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An ethics riddle in the notorious ‘torture memo’

By Diane Karpman

Diane Karpman
Karpman

Ethics issues dominate the media. Although some stories may initially seem to be cast in a partisan light, they are worth exploring because they raise issues that exist to some extent in everyone’s practice. 

At his Senate confirmation hearings, attorney general nominee Alberto Gonzales told us in his opening statement that he does not condone torture. There had been some real concern, because Gonzales was a central figure in creating the “torture memo” of August 2002, which characterized the Geneva Conventions as “quaint and archaic.” That memo was quietly repudiated on the DOJ home page one week before the hearings.

Military lawyers, the FBI and the Red Cross have all rejected the memo of August 2002.  Several high-ranking members of the military also denounced the Gonzales nomination, because of his involvement in the torture memo. Many believed that the memo led to the interrogation techniques employed in Guantanamo Bay and at Abu Ghraib.

A New York Times editorial, “Legal Breach: The Government’s Attorneys and Abu Ghraib” (Dec. 30, 2004), suggested the key problem. “Once charged with giving unvarnished advice, . . . the Bush Administration’s legal counsels have been turned into the sort of cynical corporate lawyers who figure out how to make something illegal seem kosher — or at least how to minimize the danger of being held to account.”

In explaining his position, Gonzales relied on the proverbial ethics riddle, “Who is the client?” This conundrum is often considered by insurance defense attorneys and government lawyers. Selective client determination allows for considerable ethics maneuverability. He suggested that because the “White House” was the client, the memo’s narrow definition of torture was permissible. He implied that if the “nation” were the client, the definition would be different.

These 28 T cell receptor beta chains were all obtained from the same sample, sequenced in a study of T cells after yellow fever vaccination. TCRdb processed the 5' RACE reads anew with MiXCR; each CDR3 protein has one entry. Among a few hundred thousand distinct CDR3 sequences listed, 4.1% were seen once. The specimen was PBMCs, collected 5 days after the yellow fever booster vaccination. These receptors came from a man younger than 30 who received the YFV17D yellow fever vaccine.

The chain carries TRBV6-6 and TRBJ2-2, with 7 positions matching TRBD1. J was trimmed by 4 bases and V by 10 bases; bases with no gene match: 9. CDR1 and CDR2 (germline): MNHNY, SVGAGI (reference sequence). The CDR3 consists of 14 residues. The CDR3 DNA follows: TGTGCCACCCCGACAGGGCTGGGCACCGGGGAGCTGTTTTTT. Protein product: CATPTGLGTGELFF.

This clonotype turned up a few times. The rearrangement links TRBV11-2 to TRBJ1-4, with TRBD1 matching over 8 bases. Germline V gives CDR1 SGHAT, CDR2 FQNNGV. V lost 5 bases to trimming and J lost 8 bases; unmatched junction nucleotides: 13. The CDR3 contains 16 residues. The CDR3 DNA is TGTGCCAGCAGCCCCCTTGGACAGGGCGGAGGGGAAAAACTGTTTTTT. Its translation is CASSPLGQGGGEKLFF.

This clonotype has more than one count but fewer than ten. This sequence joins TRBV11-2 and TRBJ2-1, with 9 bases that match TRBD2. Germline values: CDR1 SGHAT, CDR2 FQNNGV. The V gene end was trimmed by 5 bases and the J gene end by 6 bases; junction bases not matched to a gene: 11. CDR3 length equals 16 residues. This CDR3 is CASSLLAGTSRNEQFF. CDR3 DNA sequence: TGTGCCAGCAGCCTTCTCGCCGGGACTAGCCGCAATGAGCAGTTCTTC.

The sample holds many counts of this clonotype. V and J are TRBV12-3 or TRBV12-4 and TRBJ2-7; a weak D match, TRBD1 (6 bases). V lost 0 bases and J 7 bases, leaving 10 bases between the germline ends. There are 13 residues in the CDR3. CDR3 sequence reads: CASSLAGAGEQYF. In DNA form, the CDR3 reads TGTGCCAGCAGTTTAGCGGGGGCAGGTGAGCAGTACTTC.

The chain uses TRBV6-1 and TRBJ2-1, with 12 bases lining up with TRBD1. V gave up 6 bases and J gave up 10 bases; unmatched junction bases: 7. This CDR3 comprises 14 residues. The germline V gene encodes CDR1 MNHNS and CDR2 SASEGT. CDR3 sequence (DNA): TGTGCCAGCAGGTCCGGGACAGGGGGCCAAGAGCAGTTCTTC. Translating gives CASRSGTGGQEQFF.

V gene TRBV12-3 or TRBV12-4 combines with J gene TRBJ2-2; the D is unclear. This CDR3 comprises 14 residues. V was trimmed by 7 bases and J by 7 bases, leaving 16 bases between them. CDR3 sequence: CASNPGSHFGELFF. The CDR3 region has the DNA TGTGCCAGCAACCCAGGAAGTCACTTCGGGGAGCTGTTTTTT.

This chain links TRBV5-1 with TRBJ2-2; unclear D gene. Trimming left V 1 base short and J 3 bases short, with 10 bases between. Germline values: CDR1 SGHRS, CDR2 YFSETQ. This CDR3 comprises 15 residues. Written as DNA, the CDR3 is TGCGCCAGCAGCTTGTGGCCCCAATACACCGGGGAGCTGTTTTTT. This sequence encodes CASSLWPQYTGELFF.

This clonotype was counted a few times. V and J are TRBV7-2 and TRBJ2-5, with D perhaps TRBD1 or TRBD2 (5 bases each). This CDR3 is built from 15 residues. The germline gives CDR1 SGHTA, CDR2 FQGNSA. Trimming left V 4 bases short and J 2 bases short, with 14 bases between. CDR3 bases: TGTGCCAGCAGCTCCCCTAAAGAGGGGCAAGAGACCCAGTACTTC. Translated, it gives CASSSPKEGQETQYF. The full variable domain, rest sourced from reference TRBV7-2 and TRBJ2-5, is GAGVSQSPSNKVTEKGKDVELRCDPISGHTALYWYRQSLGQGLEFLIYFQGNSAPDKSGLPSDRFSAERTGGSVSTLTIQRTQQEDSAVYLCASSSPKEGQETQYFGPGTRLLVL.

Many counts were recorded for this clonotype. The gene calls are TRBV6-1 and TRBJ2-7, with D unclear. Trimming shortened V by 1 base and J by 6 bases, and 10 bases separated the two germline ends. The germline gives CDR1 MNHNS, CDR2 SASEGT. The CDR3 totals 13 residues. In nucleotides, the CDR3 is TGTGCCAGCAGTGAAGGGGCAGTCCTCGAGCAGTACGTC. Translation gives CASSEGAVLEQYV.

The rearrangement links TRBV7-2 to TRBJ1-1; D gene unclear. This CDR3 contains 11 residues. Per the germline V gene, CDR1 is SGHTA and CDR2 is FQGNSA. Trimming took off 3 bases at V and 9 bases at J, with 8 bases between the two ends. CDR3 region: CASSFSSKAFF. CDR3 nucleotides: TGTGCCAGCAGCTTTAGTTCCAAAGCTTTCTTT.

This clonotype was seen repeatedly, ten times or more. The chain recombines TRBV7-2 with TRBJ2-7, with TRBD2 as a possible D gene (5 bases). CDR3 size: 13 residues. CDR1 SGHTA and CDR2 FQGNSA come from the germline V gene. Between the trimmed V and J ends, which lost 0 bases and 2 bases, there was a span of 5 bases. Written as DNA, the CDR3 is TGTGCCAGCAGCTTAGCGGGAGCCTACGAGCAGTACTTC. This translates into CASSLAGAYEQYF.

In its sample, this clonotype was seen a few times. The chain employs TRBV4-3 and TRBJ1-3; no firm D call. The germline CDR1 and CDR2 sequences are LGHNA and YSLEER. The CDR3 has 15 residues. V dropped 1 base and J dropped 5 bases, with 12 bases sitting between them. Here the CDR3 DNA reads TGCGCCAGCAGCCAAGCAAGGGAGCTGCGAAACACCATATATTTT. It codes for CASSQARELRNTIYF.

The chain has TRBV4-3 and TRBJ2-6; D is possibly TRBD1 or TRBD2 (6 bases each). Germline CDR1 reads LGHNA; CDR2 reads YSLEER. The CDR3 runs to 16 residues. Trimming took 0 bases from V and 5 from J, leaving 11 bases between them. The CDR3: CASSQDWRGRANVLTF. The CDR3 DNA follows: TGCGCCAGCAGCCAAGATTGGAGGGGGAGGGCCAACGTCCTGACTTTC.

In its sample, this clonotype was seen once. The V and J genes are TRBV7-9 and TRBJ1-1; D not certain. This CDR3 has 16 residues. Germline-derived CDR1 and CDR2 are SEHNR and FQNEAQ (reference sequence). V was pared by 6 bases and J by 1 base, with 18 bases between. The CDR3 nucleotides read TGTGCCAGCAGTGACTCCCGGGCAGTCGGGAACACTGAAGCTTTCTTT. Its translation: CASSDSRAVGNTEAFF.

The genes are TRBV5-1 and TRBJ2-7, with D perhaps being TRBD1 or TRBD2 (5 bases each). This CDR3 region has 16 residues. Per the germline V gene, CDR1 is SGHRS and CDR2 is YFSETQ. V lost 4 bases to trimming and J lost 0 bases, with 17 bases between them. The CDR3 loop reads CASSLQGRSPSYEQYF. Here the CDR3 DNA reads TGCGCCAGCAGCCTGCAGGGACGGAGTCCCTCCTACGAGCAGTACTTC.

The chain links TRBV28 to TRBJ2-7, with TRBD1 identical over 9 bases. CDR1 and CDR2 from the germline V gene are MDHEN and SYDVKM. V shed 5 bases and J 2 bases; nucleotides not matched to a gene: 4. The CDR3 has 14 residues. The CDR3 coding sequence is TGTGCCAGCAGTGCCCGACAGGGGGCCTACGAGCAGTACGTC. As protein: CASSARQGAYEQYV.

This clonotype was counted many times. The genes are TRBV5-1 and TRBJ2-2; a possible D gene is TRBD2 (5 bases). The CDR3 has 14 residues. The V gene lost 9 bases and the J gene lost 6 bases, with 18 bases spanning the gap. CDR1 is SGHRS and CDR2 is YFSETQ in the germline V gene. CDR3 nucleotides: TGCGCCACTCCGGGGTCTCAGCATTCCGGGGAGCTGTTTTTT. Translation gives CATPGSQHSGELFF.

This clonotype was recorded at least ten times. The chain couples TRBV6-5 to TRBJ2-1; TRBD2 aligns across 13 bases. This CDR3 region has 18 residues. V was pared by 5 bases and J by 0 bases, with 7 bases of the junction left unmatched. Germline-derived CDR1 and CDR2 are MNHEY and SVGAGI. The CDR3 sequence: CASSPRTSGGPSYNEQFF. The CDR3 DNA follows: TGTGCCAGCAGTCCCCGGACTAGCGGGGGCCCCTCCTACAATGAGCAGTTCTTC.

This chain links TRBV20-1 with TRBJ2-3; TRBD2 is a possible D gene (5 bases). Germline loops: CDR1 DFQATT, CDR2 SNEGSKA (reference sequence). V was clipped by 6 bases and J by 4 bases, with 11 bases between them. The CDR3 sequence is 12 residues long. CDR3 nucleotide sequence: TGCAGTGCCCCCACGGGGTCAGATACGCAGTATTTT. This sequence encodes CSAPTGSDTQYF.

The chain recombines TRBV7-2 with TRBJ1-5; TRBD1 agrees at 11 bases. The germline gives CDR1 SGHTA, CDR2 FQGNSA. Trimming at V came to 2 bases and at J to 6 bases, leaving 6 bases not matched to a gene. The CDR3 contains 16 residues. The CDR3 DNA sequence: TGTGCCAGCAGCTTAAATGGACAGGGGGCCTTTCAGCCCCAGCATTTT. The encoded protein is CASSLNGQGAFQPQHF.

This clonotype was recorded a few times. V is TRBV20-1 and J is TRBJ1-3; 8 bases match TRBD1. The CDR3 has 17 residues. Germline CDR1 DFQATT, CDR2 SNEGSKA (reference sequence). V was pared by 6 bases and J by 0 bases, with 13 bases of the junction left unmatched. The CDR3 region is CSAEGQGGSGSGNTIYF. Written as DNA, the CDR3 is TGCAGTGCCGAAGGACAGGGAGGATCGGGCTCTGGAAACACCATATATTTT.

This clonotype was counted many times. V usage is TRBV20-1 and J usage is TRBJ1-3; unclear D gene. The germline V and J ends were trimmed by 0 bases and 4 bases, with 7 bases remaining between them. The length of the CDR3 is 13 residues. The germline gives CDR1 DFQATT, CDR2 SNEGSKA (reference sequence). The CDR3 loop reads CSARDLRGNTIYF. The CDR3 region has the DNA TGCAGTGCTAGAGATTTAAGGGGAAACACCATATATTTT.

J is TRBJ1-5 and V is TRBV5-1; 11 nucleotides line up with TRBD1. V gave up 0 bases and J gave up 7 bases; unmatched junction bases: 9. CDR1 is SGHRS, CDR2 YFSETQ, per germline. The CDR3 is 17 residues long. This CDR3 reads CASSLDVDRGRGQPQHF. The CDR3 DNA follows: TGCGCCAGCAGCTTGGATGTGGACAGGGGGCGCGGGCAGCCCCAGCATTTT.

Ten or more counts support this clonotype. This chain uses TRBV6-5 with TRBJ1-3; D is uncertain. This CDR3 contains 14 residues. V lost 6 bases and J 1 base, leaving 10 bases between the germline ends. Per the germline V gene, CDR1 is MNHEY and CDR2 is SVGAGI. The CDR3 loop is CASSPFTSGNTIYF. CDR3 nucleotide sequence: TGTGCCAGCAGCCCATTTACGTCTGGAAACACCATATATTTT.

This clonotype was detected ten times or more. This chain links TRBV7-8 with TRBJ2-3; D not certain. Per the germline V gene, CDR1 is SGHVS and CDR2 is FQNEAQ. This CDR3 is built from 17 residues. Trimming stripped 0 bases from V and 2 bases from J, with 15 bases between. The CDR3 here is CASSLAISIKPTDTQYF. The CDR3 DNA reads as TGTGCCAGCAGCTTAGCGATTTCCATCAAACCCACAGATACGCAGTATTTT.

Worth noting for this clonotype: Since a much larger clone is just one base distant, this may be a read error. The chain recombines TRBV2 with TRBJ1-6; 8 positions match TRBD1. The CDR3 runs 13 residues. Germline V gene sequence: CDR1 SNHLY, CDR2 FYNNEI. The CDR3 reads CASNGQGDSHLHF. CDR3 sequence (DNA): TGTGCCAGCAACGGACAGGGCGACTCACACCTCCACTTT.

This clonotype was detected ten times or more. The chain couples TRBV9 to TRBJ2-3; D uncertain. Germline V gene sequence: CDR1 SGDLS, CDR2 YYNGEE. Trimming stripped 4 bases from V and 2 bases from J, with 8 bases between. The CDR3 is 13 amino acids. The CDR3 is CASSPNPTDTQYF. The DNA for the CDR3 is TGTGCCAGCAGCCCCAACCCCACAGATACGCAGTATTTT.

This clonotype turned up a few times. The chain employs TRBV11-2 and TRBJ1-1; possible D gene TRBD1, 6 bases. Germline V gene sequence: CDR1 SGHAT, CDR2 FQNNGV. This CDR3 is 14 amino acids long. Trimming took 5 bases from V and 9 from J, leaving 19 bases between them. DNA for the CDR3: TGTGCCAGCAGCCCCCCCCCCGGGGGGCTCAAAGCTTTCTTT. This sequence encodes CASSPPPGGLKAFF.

According to the memo, if the interrogator only sought information and did not intend to hurt the prisoner, then whatever happened was not technically “torture.” It may seem that hearings were the reason for the DOJ’s repudiation of the memo, but others suspect that the real reason is that the government didn’t want to provide a potential defense for Saddam Hussein.

“Tainted” is how certain pundits described lawyers involved in the torture memo. Some labeled it as a “career breaker.” That myopic position fails to recognize that representation of clients does not constitute endorsement of their political, social or moral beliefs (ABA Model Rule 1.2). Perhaps the legal community only gives the “Teflon blessing” to radical progressive attorneys, whereas other attorneys are forever superglued to their clients’ positions.

Spinning the Geneva Conventions will not prevent the former justice of the Supreme Court of Texas from becoming attorney general. Delicately defining “torture” (reminiscent of the semantic games in President Clinton’s deposition) will not block confirmation. We all know that only truly heinous acts will block the appointment of a nominee.

Now, if Gonzales had paid a nanny under the table, then he would really be in trouble.

Ethics expert Diane Karpman can be reached at 310-887-3900 or at karpethics@aol.com.

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